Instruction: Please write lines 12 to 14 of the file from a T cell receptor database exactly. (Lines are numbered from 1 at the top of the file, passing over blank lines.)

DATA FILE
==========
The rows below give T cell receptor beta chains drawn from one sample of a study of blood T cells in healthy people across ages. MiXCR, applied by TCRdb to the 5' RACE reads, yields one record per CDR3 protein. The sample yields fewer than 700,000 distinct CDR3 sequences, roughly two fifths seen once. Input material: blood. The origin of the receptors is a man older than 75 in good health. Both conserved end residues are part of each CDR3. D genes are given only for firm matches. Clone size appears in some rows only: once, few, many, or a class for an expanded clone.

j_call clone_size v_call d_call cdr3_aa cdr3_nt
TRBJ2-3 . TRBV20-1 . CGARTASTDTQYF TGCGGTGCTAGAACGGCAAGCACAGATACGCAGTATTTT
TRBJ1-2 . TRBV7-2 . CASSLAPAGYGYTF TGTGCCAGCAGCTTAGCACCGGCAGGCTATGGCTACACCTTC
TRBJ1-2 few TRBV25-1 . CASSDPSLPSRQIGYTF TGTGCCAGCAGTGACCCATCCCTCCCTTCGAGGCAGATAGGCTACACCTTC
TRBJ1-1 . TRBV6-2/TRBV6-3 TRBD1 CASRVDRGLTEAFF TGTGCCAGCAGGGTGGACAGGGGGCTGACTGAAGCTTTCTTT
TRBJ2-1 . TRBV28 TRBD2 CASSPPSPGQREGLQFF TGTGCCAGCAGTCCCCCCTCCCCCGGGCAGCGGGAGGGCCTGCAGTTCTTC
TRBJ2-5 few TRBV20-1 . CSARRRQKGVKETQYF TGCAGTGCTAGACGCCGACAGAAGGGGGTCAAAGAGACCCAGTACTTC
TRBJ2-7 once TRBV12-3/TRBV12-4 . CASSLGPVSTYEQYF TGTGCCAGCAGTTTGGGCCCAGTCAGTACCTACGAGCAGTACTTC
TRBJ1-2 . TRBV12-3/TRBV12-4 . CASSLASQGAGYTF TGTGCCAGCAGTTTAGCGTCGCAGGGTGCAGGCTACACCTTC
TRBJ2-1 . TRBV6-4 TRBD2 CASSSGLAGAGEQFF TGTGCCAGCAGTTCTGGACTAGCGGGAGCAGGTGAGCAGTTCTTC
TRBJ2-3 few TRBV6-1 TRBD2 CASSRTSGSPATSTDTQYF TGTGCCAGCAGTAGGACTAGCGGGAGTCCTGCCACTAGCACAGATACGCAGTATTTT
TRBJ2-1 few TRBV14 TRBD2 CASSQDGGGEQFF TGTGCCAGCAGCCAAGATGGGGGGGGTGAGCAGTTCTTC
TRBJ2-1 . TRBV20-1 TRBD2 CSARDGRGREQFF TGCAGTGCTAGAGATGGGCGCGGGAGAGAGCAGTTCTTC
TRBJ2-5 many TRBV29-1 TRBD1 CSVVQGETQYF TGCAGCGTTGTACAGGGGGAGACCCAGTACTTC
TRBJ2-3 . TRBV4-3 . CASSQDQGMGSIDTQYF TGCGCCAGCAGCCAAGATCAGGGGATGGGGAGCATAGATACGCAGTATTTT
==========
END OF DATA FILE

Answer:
TRBJ2-3 few TRBV6-1 TRBD2 CASSRTSGSPATSTDTQYF TGTGCCAGCAGTAGGACTAGCGGGAGTCCTGCCACTAGCACAGATACGCAGTATTTT
TRBJ2-1 few TRBV14 TRBD2 CASSQDGGGEQFF TGTGCCAGCAGCCAAGATGGGGGGGGTGAGCAGTTCTTC
TRBJ2-1 . TRBV20-1 TRBD2 CSARDGRGREQFF TGCAGTGCTAGAGATGGGCGCGGGAGAGAGCAGTTCTTC